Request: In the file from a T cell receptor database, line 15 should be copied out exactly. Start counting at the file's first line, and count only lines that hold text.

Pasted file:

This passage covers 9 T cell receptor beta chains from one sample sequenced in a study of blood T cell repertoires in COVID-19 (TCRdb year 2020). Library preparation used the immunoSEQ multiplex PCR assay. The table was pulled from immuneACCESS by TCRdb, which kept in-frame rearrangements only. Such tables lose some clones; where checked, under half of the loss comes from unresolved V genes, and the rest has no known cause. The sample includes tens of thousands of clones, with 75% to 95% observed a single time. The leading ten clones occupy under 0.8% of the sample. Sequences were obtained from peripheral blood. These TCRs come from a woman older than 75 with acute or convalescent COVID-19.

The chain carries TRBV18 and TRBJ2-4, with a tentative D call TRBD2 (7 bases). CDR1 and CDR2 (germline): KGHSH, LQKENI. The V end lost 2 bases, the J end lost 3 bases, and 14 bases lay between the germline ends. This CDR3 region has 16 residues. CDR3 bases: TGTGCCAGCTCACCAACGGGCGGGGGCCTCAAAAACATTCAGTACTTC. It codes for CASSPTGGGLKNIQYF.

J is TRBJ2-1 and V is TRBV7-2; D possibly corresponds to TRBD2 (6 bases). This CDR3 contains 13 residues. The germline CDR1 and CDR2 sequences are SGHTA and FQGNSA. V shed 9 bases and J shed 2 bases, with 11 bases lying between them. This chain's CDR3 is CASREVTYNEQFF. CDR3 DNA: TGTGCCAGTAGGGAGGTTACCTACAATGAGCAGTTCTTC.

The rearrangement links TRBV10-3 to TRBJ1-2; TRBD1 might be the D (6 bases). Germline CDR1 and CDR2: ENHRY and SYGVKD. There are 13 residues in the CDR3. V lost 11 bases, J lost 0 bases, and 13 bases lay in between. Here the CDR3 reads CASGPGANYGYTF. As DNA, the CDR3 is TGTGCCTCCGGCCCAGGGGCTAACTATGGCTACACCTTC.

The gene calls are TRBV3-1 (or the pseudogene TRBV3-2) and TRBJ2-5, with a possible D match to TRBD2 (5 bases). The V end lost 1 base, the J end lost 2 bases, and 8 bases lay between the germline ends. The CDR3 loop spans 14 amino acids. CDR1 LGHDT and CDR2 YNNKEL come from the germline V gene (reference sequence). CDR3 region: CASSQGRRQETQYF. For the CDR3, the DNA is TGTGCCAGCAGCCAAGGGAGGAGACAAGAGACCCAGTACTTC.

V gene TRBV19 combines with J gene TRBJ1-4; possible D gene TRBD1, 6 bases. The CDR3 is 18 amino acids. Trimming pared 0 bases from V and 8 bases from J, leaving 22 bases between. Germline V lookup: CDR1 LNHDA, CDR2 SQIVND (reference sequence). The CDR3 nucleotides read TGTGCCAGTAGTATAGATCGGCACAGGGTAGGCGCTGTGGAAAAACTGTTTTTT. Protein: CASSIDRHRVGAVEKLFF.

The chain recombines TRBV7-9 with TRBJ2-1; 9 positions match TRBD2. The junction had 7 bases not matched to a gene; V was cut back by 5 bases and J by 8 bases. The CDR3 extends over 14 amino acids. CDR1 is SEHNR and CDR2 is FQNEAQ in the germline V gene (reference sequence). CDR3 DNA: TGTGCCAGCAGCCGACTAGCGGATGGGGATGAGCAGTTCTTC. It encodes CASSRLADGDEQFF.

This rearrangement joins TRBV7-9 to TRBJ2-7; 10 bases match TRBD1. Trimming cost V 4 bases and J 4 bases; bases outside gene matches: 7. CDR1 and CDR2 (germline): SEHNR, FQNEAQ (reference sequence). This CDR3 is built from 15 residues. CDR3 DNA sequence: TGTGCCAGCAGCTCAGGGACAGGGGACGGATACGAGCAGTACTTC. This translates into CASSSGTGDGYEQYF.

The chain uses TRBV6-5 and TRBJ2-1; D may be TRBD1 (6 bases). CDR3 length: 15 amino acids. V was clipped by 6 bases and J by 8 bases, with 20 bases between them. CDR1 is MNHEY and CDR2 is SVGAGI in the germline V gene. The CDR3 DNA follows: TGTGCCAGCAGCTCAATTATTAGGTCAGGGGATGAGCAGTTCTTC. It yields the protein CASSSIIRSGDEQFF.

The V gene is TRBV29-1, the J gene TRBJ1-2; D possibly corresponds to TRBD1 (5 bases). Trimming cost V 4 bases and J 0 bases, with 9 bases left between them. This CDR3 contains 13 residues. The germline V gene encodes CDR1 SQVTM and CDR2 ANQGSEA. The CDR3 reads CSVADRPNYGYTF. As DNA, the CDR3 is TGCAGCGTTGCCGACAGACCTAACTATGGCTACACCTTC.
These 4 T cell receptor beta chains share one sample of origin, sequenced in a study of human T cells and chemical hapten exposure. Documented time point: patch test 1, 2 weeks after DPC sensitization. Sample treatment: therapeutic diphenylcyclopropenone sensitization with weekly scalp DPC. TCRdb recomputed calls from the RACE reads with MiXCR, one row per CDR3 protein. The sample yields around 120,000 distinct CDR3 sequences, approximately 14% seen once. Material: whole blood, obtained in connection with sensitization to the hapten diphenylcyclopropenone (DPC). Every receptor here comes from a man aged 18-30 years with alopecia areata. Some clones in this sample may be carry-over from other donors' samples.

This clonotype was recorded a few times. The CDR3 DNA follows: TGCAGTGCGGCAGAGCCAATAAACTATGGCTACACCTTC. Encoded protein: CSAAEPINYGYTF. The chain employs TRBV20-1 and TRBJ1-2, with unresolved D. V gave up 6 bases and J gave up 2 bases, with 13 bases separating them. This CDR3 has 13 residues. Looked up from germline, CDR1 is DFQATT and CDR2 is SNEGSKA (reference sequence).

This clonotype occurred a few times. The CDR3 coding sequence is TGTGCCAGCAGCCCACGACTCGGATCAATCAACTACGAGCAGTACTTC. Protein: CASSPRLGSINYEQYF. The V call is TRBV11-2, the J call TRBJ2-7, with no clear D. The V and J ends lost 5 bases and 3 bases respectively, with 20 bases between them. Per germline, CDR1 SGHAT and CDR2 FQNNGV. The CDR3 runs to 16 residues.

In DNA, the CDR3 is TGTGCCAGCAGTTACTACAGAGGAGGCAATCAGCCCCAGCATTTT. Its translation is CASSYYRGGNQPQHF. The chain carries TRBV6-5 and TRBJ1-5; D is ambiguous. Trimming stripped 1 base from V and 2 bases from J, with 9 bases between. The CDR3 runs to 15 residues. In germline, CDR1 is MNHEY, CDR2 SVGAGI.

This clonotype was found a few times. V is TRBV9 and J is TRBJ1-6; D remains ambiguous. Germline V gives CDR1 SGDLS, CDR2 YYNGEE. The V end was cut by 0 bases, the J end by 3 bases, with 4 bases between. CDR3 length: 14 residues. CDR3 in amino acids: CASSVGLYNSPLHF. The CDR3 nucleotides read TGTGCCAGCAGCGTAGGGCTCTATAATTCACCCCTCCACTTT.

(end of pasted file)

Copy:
This clonotype was found a few times. V is TRBV9 and J is TRBJ1-6; D remains ambiguous. Germline V gives CDR1 SGDLS, CDR2 YYNGEE. The V end was cut by 0 bases, the J end by 3 bases, with 4 bases between. CDR3 length: 14 residues. CDR3 in amino acids: CASSVGLYNSPLHF. The CDR3 nucleotides read TGTGCCAGCAGCGTAGGGCTCTATAATTCACCCCTCCACTTT.